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Area politicians help Korean mayors through leadership training program

May 23, 2001

Lansing Mayor David Hollister spoke with 20 Korean mayors Monday on economic strategies and how important an image is to a city.

It was all part of the event titled “Transforming Civic Society and Government in the 21st Century,” a leadership training program promoting decentralization of the Korean government.

To drive home his point about image, the mayor showed the visitors the original flag of Lansing and the new one that was designed when he took office.

“(With the new flag) we tried to create a sense of excitement, activity, vitality, movement, change; that is what we try to represent with this new symbol,” he said.

Hollister said the mayors were interested in why General Motors Corp. would build two new plants in Lansing, the relationship between local and state government and the role of MSU and how it helps the capital city’s image.

Hollister said he has met with foreign officials before and said it can be interesting and enlightening.

“You learn something from them as much as they learn something from you,” he said.

The program may also help bring closer relations with South Korea.

“Over time (the program might) set up international exchange programs, economic exchange, commerce, university exchanges and cultural exchanges,” Hollister said.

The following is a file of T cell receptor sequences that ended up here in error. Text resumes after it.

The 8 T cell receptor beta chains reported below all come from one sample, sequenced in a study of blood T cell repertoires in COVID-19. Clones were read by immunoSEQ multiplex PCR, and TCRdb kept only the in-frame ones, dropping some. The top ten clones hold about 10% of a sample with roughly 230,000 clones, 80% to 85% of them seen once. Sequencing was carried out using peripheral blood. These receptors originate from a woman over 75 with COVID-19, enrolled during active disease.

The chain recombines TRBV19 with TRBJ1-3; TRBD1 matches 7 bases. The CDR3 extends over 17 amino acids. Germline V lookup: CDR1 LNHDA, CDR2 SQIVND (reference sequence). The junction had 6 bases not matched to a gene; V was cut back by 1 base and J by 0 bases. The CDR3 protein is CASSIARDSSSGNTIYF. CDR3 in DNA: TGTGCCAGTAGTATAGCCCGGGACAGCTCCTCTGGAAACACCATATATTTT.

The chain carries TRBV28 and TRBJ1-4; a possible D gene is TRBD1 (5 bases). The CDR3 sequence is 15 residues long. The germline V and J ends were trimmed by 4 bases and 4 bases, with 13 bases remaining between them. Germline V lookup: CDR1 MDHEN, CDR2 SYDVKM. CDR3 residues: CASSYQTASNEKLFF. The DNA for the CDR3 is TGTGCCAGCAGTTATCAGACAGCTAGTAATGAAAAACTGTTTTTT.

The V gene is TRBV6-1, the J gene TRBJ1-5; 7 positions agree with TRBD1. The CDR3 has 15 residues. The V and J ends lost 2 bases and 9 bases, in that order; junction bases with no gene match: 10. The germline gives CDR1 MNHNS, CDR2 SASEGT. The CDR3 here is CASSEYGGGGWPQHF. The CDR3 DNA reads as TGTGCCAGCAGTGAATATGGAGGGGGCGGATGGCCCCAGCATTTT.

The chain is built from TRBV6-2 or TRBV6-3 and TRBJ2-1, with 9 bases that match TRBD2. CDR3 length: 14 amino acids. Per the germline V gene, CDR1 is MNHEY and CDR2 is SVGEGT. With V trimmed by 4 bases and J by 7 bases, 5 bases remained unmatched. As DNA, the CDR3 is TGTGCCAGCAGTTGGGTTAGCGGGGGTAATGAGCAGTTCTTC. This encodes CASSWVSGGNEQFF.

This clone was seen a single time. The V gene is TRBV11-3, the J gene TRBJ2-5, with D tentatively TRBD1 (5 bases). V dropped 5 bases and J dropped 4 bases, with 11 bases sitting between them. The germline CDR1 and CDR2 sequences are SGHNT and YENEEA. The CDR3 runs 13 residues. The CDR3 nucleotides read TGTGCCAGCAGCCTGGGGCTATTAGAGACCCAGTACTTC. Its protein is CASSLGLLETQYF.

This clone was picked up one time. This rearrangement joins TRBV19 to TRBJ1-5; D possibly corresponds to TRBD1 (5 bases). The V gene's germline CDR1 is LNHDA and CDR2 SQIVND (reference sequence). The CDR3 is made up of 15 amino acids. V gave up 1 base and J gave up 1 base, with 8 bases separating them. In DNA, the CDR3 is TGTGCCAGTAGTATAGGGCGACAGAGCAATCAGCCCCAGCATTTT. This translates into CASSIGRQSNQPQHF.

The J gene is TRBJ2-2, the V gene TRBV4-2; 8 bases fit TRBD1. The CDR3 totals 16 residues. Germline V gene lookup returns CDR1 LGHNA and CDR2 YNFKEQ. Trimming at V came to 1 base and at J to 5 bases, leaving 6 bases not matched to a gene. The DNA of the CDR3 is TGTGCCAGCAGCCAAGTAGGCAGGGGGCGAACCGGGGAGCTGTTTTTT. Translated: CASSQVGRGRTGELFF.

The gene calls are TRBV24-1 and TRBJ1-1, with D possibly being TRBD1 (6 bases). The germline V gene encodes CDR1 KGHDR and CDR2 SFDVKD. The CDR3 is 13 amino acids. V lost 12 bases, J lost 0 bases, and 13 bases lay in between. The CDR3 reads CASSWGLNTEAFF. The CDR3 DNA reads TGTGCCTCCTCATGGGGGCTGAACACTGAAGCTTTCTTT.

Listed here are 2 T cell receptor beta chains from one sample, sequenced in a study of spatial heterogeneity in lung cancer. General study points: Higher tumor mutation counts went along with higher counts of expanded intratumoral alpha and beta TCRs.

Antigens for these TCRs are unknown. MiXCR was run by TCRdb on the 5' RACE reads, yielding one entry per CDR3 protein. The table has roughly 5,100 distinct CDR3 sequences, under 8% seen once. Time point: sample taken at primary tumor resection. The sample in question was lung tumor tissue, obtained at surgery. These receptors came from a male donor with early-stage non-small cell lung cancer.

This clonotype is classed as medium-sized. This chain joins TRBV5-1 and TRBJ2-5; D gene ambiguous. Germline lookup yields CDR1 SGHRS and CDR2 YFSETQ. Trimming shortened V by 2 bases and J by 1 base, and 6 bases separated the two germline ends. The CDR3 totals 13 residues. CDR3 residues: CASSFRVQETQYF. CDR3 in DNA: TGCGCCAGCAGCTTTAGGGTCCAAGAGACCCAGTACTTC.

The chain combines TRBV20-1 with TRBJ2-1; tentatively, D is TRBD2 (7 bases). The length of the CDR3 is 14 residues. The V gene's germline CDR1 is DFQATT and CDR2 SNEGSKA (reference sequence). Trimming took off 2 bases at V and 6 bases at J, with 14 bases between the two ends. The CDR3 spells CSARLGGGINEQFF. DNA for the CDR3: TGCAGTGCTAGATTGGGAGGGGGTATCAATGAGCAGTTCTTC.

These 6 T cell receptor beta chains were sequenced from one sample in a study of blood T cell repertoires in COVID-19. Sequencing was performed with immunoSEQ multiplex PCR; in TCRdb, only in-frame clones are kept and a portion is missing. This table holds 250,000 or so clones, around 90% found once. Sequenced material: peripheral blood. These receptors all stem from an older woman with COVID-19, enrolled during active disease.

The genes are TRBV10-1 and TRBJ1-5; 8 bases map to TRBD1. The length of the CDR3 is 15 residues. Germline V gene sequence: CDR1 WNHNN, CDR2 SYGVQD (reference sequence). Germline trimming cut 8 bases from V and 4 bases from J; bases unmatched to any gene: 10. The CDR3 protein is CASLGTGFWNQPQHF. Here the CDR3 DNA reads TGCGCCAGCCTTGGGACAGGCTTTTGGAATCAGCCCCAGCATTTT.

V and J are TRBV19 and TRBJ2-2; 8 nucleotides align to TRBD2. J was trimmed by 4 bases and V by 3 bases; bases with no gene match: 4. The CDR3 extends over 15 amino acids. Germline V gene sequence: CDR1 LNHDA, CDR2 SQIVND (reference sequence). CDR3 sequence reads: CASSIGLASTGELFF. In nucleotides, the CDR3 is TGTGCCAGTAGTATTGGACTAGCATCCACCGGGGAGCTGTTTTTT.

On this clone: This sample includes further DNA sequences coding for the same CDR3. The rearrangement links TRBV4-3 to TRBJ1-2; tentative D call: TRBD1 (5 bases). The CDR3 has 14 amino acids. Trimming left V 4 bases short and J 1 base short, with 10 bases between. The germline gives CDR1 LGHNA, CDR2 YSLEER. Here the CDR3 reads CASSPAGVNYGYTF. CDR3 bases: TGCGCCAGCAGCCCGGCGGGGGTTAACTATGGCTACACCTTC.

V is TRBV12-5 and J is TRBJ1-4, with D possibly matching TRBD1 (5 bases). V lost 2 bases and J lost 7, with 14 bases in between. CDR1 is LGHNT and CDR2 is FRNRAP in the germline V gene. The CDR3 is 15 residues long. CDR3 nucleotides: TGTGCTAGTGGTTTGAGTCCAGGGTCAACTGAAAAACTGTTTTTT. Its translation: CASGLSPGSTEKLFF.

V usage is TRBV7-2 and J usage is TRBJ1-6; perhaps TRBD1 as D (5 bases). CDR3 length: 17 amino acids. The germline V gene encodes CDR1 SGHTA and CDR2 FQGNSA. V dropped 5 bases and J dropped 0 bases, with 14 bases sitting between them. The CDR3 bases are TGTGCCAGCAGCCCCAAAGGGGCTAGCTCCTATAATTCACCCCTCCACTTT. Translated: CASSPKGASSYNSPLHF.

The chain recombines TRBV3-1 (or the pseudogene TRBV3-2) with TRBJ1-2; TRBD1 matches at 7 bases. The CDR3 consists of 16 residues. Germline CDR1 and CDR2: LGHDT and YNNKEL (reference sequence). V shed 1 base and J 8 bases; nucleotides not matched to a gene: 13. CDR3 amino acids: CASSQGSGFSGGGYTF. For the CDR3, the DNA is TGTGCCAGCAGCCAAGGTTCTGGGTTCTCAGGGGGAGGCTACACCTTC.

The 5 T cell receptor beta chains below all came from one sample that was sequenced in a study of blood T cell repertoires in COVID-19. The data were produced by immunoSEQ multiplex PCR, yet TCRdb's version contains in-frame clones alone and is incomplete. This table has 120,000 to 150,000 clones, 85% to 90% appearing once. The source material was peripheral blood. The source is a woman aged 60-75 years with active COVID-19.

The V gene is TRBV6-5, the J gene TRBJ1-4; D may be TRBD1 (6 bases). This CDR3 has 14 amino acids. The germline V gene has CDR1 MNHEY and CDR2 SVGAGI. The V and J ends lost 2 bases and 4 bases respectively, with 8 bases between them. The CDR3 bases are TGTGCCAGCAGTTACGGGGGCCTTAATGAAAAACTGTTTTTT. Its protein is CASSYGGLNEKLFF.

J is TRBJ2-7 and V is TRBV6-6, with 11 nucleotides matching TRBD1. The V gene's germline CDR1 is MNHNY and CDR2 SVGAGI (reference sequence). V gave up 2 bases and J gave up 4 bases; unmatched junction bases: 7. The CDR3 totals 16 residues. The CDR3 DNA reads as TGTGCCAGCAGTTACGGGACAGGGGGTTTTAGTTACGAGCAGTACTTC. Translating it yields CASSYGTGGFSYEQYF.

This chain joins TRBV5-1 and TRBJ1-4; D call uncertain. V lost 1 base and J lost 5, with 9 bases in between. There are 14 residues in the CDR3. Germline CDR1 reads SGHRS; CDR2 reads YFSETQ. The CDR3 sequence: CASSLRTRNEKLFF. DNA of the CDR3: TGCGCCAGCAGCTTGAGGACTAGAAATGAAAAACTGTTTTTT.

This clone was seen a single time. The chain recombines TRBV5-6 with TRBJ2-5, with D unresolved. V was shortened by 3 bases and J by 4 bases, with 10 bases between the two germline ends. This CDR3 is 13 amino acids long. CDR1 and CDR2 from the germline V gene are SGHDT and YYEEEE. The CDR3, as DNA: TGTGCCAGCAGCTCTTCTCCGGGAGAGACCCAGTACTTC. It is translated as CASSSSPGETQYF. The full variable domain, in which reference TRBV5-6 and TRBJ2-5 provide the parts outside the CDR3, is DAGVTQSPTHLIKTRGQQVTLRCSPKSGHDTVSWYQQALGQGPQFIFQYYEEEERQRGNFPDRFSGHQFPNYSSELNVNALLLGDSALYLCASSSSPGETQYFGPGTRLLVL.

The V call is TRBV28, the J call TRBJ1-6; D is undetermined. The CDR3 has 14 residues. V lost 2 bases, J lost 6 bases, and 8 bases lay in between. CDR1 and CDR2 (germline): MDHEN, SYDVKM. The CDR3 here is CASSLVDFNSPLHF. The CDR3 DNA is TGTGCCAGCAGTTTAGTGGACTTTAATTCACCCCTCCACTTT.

The mayors were able to speak to presenters through translators.

Kim Kee Hyoung, mayor of Uijeongbu City, said he was quite inspired with Hollister’s approach on image.

“To turn the city around, from the sun-setting city to the city where the sun is rising, and that was quite impressive to me,” he said.

The mayors were also treated to a presentation by East Lansing City Manager Ted Staton and author Peter Plastrik. The presentation discussed five strategies on the reinventing of government and how it was applied to East Lansing in 1995. The strategies range from asking what government is trying to accomplish to the developing attitudes and expectations of people who work in the government.

“Just learning by the five strategies is more than I have anticipated, that I could definitely take back to Korea,” said Jang Se-Hwan, lieutenant governor for political affairs for the Chollabuk-do Provincial Government.

Song Dal-Yong, mayor of Paju City, said the United States is a good role model for the Korean government’s decentralization.

“To just listen to the experts who have been implementing the decentralized government system, and then learning some of the strategies, is very beneficial,” he said.

While the visitors have plenty of ground to cover, the mayors will be staying for only seven days. Jeffrey Riedinger, associate dean for International Studies and Programs and director for the Center for Advanced Study of International Development, said the problem is a costly project.

“We are mindful of the tension in the amount they need to accomplish and the time for reflection,” he said.

The mayors spent Tuesday morning in the MSU-Detroit College of Law Building, learning about the history and problems encountered while trying to run a small government in America from Lynn Jondahl, of the Michigan Political Leadership Program.

They will return to campus again Friday for a meeting with MSU President M. Peter McPherson.

State News staff writer Jamie Gumbrecht contributed to this report.

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